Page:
Right-wing zealots have lately insisted that the high court is not final arbiter in such matters. But it is the final arbiter in the sense the specific questions raised about the law, ruling or directive are settled by the court on constitutional grounds, without concern for Christian, Muslim or Jewish dogma. In another sense, lawmakers are free to try to address the topic again, but this time the idea is they do so with regard to settled constitutional law. 
 Oh, yes — another thing. If you don’t like how our Constitution operates, you’re free to try to amend it. Otherwise, politicians should abide by their oaths and their allegiance to our flag — or quit taking oaths they won’t honor.

Besides "anarchy," the word "petulance" comes first and foremost to mind. Because that's what things like this are — the political equivalent of 2-year-olds holding their breath until mommy changes her mind. 

And, as for these social conservatives claiming to also be fiscal conservatives?

Well, the Texas Observer covers that. They'll open the state to lawsuits that far exceed the amount of money Greg Abbott squandered as AG with his overall negative record on "suing Obama."

Dear Birdwell and Kacal — if you don't like gay marriage, don't marry gay people.

And, what the hell do you expect from a state that still has anti-sodomy laws on the books more than a decade after SCOTUS struck it down?

Unfortunately, the Waco Trib isn't fully aligned constitutionally itself:
It’s too bad smarter minds couldn’t have crafted a real solution in Texas — possibly granting civil union licenses to couples, whatever their sexual orientation, and leaving churches, mosques and temples their religious freedom to decide whether to marry someone. Alas, state lawmakers have chosen grandstanding to wisdom and are painting themselves into a corner. Let this costly circus begin.
Err, Waco Trib?

Under Windsor, SCOTUS found that civil unions that are anything short of being gay marriages in all but name, at the federal level, at least, already are unconstitutional. Federal district and appellate court rulings since then have set the state for SCOTUS’ expected ruling this summer that Kacal, Birdwell et al are trying to pre-emptively undermine.

In short, barring a surprise from Anthony Kennedy (it’s possible John Roberts joins the majority, too), the civil union bus has not only left the station, it will be out of service in a couple of months.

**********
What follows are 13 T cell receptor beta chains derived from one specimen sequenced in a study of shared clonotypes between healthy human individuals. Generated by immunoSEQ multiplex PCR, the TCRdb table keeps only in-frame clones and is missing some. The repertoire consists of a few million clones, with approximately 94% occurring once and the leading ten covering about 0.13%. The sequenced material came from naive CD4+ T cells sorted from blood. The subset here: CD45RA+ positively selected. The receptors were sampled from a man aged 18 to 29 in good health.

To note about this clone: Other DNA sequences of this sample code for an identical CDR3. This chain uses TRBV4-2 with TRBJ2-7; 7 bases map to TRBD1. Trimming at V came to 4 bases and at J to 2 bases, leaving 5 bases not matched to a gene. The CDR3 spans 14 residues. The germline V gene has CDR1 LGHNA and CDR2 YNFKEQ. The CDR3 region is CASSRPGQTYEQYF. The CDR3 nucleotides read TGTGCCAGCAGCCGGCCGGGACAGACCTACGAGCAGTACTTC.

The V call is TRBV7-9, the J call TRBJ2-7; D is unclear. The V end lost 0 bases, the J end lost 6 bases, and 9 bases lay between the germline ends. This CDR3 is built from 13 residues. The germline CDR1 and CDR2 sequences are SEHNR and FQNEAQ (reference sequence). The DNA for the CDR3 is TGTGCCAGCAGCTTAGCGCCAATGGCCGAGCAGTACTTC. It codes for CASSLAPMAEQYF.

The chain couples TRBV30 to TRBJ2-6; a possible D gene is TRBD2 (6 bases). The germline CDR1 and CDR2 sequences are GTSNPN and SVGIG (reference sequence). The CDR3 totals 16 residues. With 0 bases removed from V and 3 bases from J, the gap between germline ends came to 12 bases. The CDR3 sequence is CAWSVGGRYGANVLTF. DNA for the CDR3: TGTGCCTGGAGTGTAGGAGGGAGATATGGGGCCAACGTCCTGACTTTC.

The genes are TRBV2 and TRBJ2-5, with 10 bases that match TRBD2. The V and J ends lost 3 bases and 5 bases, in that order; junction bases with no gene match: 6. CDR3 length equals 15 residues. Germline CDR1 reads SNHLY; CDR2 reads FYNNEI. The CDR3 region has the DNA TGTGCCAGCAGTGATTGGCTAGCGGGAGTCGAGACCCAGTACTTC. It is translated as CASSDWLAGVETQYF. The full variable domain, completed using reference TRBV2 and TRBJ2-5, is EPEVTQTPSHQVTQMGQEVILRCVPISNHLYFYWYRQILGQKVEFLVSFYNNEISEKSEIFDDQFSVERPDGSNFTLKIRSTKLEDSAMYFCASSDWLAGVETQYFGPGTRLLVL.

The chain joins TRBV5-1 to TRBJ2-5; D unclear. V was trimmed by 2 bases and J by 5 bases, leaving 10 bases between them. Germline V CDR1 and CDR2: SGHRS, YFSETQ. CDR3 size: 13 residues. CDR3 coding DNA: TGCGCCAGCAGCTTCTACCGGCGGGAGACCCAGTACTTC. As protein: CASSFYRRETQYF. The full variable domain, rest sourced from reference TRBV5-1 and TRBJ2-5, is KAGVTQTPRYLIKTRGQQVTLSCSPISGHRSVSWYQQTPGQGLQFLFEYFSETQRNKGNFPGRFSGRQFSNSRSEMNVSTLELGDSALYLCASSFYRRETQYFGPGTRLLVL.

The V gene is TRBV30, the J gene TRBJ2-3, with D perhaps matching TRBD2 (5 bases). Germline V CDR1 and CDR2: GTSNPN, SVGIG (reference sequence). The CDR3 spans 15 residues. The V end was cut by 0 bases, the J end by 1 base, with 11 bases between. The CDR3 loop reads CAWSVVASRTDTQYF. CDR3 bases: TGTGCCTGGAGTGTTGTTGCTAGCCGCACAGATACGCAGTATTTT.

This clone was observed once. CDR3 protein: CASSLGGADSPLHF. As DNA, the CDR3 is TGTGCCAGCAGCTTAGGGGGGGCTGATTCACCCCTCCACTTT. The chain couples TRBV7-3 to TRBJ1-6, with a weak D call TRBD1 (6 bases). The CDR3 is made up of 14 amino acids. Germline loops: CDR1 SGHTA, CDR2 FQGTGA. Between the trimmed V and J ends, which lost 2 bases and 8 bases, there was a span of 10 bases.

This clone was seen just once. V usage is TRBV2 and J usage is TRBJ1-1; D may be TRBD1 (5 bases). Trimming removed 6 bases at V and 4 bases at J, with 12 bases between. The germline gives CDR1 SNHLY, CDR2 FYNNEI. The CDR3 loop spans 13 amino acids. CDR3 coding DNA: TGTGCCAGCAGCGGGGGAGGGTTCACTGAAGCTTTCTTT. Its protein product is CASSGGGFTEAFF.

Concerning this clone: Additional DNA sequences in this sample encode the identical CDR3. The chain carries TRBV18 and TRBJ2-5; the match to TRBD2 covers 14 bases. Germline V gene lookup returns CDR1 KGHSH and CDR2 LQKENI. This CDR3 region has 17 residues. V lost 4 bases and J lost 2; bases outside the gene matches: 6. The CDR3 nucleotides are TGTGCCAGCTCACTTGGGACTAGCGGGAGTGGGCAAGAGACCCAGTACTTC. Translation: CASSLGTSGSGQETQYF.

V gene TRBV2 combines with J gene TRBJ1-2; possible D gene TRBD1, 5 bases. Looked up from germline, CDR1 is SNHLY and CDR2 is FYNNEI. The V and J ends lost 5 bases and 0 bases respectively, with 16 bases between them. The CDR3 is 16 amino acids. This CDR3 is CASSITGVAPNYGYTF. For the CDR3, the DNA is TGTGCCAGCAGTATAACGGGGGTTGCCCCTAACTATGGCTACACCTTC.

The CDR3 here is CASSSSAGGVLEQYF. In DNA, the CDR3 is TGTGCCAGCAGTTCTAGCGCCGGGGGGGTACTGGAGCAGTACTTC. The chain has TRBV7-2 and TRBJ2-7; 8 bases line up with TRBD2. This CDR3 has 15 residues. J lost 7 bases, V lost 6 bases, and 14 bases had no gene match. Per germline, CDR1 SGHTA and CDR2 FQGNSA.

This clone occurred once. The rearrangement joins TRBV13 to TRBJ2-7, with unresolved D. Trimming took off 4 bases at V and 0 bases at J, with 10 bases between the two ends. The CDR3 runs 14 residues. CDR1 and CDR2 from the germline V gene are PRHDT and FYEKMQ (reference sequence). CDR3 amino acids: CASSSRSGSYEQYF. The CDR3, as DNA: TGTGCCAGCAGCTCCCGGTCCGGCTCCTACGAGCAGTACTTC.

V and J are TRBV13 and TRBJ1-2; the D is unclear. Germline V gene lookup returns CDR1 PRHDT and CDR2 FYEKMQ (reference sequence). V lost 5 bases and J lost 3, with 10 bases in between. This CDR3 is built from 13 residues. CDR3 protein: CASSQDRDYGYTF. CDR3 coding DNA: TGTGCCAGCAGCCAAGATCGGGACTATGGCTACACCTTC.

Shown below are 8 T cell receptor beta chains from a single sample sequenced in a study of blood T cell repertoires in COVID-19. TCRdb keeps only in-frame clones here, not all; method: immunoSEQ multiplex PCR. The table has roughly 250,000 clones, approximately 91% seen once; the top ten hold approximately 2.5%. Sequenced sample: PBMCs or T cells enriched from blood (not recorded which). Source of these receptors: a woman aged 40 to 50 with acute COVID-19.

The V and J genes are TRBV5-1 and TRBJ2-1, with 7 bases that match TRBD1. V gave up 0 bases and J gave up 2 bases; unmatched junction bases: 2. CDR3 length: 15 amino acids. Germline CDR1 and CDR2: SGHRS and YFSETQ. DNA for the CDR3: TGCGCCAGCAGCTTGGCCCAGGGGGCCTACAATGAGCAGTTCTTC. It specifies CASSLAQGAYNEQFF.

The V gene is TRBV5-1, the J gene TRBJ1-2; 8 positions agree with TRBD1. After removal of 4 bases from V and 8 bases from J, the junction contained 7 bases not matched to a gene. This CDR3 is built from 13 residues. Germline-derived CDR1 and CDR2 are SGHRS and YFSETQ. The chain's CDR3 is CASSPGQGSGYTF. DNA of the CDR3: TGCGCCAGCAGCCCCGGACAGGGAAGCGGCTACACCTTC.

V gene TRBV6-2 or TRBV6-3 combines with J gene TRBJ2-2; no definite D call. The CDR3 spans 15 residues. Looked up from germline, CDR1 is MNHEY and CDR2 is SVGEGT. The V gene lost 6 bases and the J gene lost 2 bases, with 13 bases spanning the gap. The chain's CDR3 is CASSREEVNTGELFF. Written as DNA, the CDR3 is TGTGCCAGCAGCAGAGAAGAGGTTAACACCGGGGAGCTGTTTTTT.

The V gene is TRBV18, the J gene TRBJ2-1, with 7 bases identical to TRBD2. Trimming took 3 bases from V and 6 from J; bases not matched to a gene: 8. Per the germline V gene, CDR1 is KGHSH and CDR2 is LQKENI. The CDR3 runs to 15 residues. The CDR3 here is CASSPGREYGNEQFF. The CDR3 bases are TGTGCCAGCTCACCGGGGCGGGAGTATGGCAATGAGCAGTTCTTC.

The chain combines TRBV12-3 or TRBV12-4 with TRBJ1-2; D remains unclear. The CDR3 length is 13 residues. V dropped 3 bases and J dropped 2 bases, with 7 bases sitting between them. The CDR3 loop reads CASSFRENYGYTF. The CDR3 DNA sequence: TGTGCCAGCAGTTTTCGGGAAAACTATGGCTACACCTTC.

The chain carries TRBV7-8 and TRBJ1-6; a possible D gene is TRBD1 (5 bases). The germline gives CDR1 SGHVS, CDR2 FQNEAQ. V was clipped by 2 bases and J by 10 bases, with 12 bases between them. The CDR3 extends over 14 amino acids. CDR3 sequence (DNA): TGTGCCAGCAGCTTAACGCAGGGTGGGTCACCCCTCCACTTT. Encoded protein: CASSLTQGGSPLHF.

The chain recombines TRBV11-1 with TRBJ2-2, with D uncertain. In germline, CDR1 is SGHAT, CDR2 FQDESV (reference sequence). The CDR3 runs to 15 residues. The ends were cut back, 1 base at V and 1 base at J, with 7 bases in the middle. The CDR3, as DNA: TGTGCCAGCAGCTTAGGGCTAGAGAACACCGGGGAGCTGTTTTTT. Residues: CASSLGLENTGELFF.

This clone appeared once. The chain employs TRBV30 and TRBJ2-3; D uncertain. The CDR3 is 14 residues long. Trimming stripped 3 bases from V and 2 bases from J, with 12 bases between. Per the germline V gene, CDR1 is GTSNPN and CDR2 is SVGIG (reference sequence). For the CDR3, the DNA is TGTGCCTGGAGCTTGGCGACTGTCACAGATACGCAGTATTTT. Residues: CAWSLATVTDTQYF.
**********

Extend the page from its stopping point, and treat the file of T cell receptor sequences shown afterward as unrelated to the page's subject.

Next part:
It is, perhaps, too bad, that smarter minds didn't start working on this a few years back. But, zealotry has pretty much driven smarter minds from the Texas Legislature.

So Barry Bonds wants to sue baseball?

Barry Bonds
That's what Hardball Talk says Scott Boras mouthpiece Jon Heyman is reporting — former Giants slugger and steroid-aided home run king Barry Bonds is planning some sort of legal action over nobody offering him a contract after his 2007 season. (Note: It's not clear whether Bonds is eyeballing a full lawsuit, or some sort of grievance; Heyman's amended his post to indicate grievance is the first route.)

First, as for facts on the ground? The Major League Baseball Players' Union had said it had found evidence of collusion against Bonds, but had reached agreement with MLB not to pursue that in 2008. Bonds, presumably, was waiting until his criminal situation played out to take action himself.

With that, let's look at Bonds' two possible legal routes

Briefly, on that, the grievance angle?

I don’t know that he ever “officially retired.” That said, Wiki says that he withdrew from the MLBPA’s licensing agreement back in 2003. Even if he’s not “officially retired,” MLB might use that as an argument that the union shouldn’t be representing him in a grievance. It would surely also challenge "de facto" vs "de jure" retirement issues. And, yes, given his actions on both Alex Rodriguez (although just an MLB VP then) and Josh Hamilton, Rob Manfred, aka Commissioner Corleone, would have no problem with scorched-earth tactics on this. And, I think this is an angle a lot of people are missing. Especially with Tony Clark still relatively new as MLBPA exec, he'll "push" as much as he can.

As for a full legal case? I doubt he’d win that.

First, MLB in its defense might be allowed to “prowl around the edges” more than in a criminal case on people like Bonds’ former trainer Greg Anderson, or Victor Conte.

As for a defense? Owners would have a couple of other angles.

One, especially in light of Manny Ramirez, might be, “We didn’t think he’d pass a test.” That’s how Anderson’s relevant. And, were I an owner, that might be a better starting point than the personality angle.

Or an owner might say: We didn’t know if legal proceedings would interrupt his baseball playing time.

1. Yes, the burden of proof is lower in a civil case. But, it’s now Bonds’ burden, not MLB’s as the equivalent of the government in the criminal cases.

2. Assuming that this is a federal case, given it would be against MLB and/or multiple individual teams, the feds require a unanimous jury vote in civil as well as criminal. I don’t see Bonds winning that.

Beyond that, why? Is Bonds broke? I doubt that; beyond his massive contracts, I’m betting he was a pretty smart investor.

Is this a “revenge factor” thing? In that case, it undercuts the “new Bonds” image he’s trying to make, and if there’s an actual trial, especially, “old Bonds” gets put on the stand.

Barry? Join Manny, Mark McGwire, Rafael Palmeiro, Sammy Sosa, Roger Clemens and others, and just walk away. Along with your anti-Ruth comments and other baggage. (Oh, speaking of, this will likely only hurt your case for the Hall of Fame with BBWAA voters.) Even A-Rod has learned — for now at least — to take his lumps.

May 11, 2015

TX Progressive bloggers eye #JadeHelm, #fracking, progressive election wins